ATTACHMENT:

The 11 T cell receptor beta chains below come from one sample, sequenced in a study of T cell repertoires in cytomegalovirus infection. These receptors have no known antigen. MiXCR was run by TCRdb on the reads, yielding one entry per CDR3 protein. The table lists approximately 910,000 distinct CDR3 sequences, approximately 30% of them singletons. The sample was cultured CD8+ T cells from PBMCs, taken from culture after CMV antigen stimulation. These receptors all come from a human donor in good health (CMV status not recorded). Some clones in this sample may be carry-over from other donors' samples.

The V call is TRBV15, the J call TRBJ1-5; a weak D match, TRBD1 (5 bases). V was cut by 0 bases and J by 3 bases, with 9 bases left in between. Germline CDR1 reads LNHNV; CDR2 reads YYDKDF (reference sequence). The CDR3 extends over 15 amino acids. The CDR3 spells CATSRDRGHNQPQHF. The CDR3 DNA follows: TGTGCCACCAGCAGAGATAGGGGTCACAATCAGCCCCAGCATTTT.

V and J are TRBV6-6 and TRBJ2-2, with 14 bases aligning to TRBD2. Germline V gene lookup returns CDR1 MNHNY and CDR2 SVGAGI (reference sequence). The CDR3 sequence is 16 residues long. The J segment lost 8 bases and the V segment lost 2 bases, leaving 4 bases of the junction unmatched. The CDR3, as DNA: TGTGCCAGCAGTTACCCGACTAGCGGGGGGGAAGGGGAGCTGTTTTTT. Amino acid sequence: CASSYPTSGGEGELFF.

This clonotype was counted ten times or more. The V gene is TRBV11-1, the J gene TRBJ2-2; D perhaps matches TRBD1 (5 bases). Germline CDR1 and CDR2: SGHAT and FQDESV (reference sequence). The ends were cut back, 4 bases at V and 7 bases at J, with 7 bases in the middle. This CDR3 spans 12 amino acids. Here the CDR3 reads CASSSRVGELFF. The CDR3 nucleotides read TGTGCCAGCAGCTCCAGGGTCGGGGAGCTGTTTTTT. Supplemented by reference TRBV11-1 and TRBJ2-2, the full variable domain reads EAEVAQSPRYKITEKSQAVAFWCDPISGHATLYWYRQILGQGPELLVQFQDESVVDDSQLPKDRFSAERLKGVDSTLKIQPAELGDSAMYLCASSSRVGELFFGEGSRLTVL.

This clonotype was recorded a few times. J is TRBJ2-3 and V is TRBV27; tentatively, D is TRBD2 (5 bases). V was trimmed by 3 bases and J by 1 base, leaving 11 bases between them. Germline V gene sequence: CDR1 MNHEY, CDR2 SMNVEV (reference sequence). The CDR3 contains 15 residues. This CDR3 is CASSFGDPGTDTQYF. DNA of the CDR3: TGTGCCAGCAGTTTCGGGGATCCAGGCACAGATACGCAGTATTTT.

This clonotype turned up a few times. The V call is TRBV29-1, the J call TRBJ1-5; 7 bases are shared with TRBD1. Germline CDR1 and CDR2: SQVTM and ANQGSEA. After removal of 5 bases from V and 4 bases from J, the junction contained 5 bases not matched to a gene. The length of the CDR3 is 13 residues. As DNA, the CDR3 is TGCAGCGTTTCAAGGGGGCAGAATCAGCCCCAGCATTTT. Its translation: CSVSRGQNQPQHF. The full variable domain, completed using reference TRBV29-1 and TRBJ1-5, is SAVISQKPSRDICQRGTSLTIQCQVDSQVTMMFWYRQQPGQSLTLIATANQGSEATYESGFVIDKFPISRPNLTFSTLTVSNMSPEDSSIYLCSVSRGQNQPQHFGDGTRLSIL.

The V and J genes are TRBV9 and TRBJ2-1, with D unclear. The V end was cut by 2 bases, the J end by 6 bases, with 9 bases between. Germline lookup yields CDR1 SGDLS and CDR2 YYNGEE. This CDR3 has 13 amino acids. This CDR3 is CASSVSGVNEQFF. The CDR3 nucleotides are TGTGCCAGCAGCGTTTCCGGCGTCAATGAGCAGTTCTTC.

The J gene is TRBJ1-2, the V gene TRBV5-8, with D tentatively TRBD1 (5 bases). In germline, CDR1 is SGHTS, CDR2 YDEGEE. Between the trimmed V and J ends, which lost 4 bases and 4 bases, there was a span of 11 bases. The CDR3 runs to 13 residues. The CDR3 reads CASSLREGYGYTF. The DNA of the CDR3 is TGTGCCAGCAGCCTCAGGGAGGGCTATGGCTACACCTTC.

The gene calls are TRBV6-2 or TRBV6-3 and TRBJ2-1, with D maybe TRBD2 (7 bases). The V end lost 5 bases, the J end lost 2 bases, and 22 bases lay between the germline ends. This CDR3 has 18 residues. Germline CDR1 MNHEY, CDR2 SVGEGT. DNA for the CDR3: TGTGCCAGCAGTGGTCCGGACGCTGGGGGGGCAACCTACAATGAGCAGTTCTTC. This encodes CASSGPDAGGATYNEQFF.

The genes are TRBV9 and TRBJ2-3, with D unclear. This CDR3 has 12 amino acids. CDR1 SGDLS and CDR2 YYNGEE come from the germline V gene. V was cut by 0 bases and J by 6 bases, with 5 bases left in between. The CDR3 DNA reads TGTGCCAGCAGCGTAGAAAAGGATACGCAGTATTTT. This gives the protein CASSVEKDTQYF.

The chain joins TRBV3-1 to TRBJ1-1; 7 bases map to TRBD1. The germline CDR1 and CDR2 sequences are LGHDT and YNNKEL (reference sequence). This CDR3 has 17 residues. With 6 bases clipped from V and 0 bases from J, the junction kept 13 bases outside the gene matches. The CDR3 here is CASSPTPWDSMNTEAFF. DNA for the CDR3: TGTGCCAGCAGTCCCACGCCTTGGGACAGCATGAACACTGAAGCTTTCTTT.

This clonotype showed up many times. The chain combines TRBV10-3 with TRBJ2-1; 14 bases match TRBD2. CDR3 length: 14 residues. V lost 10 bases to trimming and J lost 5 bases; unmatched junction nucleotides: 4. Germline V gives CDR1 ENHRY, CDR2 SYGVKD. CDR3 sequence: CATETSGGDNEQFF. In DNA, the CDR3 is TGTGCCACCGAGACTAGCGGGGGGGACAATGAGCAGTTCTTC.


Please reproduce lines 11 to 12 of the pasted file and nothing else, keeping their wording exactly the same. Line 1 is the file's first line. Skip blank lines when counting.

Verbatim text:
The chain joins TRBV3-1 to TRBJ1-1; 7 bases map to TRBD1. The germline CDR1 and CDR2 sequences are LGHDT and YNNKEL (reference sequence). This CDR3 has 17 residues. With 6 bases clipped from V and 0 bases from J, the junction kept 13 bases outside the gene matches. The CDR3 here is CASSPTPWDSMNTEAFF. DNA for the CDR3: TGTGCCAGCAGTCCCACGCCTTGGGACAGCATGAACACTGAAGCTTTCTTT.

This clonotype showed up many times. The chain combines TRBV10-3 with TRBJ2-1; 14 bases match TRBD2. CDR3 length: 14 residues. V lost 10 bases to trimming and J lost 5 bases; unmatched junction nucleotides: 4. Germline V gives CDR1 ENHRY, CDR2 SYGVKD. CDR3 sequence: CATETSGGDNEQFF. In DNA, the CDR3 is TGTGCCACCGAGACTAGCGGGGGGGACAATGAGCAGTTCTTC.